"Our analysis shows that the warming structure in the recent period (roughly from 1998) differs greatly from that in the earlier period. In the recent period, the surface was not clearly warming in summer, and 500 hPa air became colder in autumn. Before 1998, however, all the layers at 500 hPa or below were warming."Therefore, the authors find clear evidence of a pause of Arctic warming and even cooling during autumns since 1998, and no change during summers, in contrast to an Arctic warming trend in all seasons from 1979-1998. According to the authors, "Our analysis shows that the warming structure in the recent period (roughly from 1998) differs greatly from that in the earlier period."
The findings differ substantially from the new warmist study by the SkS secret forum participants Cowtan & Way that claims to get rid of the 17+ year pause in global warming by a reanalysis of extrapolated Arctic data. The authors advise "extreme caution" in using reanalyses of Arctic temperatures, such as has been done by Cowtan & Way, stating, "Our results also suggest that studies of the Arctic climate based on reanalyses should be undertaken with extreme caution."
Cowtan & Way also inexplicably show all of their 'adjusted' Arctic temperature increase occurred after 2005, but this new paper, based strictly upon confirmable observations, shows no warming in the annual data and possibly even Arctic cooling on a annualized basis since 2005 [Fig 4d below showing only reanalysis data that can be confirmed by nearby observations].
In this study, we have examined the Arctic warming structure from 1979 to 2011 in observations and reanalyses. Our analysis shows that the warming structure in the recent period (roughly from 1998) differs greatly from that in the earlier period. In the recent period, the surface was not clearly warming in summer, and 500 hPa air became colder in autumn. Before 1998, however, all the layers at 500 hPa or below were warming. These findings are supported by multiple reanalyses together with observations. The cooling trend in both observations and the reanalyses at 500 hPa in fall since 1998 has not been sufficiently recognized in earlier studies.
While examining the warming structure, we have also examined the validity of the reanalyses in surface-air and upper-level temperatures.We have shown for the 1998–2011 period that all the reanalyses reveal warming trends at the surface in all the seasons, while GISTEMP shows no trend in summer. At the 925 hPa level, CFSR shows larger Arctic mean bias than NCEP II in summer (especially after the year 2000), although CFSR is supposedly an improvement over the NCEP II. This CFSR error was shown to arise primarily from the 120 W–0 longitude band. It is our hope that this study will stimulate further investigations into the root cause of the reanalysis errors and biases. Our results also suggest that studies of the Arctic climate based on reanalyses should be undertaken with extreme caution."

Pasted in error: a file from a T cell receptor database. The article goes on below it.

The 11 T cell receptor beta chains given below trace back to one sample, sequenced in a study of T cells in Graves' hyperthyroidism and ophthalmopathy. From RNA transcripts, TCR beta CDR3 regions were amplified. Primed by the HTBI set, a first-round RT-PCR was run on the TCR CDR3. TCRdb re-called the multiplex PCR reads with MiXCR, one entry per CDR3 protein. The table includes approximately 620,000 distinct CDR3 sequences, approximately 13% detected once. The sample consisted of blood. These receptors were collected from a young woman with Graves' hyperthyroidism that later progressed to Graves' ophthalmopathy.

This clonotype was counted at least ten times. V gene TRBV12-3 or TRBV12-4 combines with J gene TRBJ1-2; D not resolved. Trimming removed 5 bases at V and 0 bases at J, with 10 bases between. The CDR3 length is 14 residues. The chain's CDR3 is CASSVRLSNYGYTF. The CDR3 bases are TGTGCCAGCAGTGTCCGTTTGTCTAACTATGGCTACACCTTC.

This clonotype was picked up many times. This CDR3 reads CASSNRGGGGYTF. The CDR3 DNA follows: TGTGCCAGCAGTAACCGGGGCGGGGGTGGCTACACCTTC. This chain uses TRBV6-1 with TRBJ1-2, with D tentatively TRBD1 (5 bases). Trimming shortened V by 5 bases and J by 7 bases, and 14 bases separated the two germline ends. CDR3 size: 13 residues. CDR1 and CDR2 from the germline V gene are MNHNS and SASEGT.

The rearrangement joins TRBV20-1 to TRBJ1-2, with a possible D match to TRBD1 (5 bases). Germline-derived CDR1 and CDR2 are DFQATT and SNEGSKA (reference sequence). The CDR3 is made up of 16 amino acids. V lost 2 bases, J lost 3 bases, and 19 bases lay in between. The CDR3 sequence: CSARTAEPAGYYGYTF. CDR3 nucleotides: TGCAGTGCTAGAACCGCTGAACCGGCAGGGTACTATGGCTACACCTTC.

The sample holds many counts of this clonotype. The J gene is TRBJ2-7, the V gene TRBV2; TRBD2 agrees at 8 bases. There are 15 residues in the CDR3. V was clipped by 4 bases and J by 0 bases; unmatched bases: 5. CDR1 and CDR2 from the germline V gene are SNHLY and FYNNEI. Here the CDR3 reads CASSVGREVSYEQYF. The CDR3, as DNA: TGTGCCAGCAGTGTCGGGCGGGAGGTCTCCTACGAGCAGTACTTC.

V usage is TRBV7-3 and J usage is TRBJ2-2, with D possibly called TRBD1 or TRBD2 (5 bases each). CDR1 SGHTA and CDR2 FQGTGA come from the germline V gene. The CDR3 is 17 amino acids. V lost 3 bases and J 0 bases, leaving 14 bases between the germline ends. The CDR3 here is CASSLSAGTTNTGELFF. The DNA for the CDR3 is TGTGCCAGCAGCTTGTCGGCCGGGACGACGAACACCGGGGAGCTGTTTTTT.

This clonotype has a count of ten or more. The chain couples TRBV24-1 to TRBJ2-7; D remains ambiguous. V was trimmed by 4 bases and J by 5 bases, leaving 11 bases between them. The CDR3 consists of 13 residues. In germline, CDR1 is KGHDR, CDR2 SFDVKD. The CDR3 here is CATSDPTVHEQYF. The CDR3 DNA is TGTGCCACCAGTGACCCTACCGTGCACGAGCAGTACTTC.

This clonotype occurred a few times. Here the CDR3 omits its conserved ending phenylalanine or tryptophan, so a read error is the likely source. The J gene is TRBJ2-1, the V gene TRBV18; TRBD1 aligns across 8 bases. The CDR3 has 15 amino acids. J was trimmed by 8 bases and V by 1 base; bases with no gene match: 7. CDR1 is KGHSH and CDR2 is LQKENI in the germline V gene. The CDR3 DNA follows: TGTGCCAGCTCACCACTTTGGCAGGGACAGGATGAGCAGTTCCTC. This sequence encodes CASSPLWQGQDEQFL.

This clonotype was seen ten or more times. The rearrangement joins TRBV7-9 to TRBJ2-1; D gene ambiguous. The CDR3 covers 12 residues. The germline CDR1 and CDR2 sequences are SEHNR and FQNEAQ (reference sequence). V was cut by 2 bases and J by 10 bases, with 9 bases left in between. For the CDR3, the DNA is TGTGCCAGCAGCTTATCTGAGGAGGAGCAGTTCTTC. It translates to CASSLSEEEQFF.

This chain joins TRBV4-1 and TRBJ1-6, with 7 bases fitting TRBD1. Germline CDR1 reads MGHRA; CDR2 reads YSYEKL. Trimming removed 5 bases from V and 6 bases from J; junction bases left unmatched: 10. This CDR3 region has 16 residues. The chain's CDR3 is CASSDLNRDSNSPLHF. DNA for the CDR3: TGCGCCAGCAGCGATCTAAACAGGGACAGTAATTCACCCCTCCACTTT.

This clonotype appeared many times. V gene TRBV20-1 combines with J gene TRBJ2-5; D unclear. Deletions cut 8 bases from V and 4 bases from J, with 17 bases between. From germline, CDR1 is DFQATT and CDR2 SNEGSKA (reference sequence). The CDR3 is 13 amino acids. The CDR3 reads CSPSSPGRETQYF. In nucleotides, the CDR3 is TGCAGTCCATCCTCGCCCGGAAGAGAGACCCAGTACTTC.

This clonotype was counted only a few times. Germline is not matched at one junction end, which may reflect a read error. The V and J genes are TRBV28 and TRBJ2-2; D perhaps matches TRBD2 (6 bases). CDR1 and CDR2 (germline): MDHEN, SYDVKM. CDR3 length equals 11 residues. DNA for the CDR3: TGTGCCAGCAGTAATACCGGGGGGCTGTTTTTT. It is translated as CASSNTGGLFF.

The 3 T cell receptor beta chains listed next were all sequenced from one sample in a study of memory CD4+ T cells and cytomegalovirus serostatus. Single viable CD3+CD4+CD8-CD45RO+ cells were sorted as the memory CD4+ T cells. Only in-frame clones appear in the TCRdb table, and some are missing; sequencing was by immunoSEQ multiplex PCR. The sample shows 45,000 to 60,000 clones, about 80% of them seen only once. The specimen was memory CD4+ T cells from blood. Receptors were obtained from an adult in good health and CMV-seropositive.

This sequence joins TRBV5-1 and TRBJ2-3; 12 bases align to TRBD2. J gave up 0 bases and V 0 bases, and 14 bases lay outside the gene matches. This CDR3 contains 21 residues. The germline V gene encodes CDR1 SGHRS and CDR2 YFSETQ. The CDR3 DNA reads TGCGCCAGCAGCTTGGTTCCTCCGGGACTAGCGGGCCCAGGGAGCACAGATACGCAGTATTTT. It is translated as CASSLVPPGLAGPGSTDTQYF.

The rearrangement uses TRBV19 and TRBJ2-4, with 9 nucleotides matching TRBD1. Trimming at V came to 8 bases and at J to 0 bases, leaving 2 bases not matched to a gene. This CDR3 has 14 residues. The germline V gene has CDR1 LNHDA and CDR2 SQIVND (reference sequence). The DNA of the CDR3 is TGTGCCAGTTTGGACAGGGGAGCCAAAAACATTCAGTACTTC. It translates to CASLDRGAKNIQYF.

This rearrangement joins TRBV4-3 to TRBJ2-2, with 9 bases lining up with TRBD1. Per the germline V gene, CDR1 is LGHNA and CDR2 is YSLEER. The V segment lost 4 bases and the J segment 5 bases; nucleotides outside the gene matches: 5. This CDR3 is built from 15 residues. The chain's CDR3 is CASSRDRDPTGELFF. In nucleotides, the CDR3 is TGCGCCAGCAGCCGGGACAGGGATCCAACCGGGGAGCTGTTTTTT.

Atmos. Chem. Phys., 13, 11209-11219, 2013
1School of Environmental Science and Engineering, Gwangju Institute of Science and Technology, Gwangju 500-712, Korea
2Finnish Meteorological Institute, 00101 Helsinki, Finland
Abstract. There has been growing interest in the vertical structure of the recent Arctic warming. We investigated temperatures at the surface, 925, 700, 500 and 300 hPa levels in the Arctic (north of 70° N) using observations and four reanalyses: ERA-Interim, CFSR, MERRA and NCEP II. For the period 1979–2011, the layers at 500 hPa and below show a warming trend in all seasons in all the chosen reanalyses and observations. Restricting the analysis to the 1998–2011 period, however, all the reanalyses show a cooling trend in the Arctic-mean 500 hPa temperature in autumn, and this also applies to both observations and the reanalyses when restricting the analysis to the locations with available IGRA radiosoundings. During this period, the surface observations mainly representing land areas surrounding the Arctic Ocean reveal no summertime trend, in contrast with the reanalyses whether restricted to the locations of the available surface observations or not.
In evaluating the reanalyses with observations, we find that the reanalyses agree better with each other at the available IGRA sounding locations than for the Arctic average, perhaps because the sounding observations were assimilated into reanalyses. Conversely, using the reanalysis data only from locations matching available surface (air) temperature observations does not improve the agreement between the reanalyses. At 925 hPa, CFSR deviates from the other three reanalyses, especially in summer after 2000, and it also deviates more from the IGRA radiosoundings than the other reanalyses do. The CFSR error in summer T925 is due mainly to underestimations in the Canadian-Atlantic sector between 120° W and 0°. The other reanalyses also have negative biases in this longitude band.